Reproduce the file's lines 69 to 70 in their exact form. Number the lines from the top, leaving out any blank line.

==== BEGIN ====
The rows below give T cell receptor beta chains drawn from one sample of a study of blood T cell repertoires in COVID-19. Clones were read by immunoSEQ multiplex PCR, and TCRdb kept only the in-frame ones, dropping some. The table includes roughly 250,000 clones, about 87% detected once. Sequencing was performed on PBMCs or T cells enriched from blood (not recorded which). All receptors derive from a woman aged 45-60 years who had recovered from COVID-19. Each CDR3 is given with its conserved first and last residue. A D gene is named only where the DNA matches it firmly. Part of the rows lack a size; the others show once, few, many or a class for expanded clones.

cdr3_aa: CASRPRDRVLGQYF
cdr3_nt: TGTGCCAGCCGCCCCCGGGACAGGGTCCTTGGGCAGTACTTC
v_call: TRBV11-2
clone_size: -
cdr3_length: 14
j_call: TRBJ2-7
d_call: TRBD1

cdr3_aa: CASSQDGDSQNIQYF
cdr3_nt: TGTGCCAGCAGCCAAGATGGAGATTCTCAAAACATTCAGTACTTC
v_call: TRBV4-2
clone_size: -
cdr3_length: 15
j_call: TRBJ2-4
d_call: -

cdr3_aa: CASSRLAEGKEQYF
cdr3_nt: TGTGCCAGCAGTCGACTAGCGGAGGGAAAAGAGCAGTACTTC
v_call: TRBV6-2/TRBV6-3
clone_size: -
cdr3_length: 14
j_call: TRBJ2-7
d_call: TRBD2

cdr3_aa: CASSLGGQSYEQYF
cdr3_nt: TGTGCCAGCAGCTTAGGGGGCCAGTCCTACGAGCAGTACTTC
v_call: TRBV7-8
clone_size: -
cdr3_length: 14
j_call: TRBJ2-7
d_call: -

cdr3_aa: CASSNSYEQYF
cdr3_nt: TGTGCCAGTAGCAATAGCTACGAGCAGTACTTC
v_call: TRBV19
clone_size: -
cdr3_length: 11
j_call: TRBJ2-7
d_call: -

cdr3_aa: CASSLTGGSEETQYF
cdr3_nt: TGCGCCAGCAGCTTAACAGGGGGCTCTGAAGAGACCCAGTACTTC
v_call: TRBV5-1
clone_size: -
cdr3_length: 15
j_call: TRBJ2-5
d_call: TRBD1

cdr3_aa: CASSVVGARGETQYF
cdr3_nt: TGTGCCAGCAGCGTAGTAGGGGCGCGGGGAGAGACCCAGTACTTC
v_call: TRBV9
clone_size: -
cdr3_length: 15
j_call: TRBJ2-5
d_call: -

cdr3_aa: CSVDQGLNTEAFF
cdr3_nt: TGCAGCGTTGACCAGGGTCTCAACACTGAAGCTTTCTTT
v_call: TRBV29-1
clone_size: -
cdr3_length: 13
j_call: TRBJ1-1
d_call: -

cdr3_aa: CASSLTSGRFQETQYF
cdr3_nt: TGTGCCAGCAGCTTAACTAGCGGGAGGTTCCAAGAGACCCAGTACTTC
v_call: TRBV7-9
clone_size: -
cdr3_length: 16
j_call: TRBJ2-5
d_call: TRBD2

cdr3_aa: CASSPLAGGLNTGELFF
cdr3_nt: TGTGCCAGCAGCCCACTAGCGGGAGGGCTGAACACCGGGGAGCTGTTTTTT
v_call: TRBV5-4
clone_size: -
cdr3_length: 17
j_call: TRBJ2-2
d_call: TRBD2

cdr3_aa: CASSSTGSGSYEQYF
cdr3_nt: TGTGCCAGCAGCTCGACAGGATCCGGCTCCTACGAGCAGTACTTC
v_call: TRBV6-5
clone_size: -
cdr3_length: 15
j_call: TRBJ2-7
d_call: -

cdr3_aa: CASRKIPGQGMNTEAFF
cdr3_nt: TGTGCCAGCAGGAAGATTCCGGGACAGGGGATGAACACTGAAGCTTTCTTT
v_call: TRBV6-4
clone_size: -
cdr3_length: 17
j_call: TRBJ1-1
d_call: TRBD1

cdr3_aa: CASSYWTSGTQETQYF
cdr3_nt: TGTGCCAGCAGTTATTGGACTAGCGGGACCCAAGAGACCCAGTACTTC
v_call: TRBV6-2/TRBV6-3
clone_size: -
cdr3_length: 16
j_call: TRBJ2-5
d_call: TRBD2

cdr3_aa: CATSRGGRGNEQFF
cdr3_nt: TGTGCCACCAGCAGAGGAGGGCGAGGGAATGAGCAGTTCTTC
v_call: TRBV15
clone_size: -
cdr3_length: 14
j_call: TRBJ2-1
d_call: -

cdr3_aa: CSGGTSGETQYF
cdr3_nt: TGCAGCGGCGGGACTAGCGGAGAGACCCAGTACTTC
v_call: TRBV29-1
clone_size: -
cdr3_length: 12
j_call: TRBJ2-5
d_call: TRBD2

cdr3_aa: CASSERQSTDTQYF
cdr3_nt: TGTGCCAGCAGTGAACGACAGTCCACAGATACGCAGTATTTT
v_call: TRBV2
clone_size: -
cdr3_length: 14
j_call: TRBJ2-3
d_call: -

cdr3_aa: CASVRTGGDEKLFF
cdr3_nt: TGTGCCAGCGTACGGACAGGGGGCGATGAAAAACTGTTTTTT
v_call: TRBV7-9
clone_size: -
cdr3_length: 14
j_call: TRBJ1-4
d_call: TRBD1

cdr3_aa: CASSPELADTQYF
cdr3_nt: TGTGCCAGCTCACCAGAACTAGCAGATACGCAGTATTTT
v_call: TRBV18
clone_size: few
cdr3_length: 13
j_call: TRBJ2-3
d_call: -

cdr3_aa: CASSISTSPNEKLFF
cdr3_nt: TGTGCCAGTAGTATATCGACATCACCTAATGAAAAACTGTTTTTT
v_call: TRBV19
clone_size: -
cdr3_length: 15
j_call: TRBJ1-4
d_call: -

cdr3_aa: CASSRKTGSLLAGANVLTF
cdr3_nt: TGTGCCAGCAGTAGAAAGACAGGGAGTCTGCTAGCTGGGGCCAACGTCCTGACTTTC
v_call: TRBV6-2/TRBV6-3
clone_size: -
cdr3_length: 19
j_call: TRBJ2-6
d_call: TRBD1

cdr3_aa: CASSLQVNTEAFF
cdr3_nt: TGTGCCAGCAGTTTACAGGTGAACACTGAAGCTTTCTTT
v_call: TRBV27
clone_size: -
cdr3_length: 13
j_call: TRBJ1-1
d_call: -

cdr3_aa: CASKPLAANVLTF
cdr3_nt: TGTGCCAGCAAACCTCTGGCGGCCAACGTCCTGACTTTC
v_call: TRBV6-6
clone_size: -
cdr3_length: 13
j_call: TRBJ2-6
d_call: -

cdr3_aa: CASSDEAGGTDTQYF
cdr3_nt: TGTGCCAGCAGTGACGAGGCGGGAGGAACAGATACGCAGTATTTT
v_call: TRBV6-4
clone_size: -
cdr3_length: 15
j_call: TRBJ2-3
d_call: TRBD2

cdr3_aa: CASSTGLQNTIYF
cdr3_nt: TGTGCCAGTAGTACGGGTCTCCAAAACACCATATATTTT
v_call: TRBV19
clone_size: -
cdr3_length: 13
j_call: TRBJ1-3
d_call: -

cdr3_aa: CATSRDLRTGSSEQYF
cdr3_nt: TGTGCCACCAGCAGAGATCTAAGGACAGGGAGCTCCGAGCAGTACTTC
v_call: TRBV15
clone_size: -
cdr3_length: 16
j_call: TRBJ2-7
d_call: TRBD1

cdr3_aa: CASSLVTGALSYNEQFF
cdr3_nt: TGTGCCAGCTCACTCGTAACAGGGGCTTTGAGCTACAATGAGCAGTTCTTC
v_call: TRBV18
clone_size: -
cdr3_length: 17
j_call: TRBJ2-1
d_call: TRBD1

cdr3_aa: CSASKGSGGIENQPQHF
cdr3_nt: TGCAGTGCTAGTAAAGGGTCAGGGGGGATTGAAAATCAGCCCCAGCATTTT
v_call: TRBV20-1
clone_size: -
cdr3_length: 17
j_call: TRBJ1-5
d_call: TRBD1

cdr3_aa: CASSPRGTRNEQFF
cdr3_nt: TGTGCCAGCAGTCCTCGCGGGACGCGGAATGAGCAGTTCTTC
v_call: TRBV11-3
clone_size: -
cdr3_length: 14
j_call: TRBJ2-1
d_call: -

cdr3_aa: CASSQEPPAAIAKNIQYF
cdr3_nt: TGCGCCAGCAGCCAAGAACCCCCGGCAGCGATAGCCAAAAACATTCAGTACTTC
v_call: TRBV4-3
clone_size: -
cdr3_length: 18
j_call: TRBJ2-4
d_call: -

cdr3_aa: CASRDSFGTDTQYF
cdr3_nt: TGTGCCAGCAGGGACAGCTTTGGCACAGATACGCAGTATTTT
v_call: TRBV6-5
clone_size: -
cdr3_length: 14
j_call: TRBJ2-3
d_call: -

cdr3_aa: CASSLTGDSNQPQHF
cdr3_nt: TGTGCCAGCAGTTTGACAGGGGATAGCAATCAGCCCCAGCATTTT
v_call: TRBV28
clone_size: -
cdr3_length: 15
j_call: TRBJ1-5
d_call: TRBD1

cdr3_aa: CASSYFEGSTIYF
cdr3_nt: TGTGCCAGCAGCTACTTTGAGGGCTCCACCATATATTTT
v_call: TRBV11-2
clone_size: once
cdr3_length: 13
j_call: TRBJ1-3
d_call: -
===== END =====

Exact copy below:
cdr3_length: 17
j_call: TRBJ2-2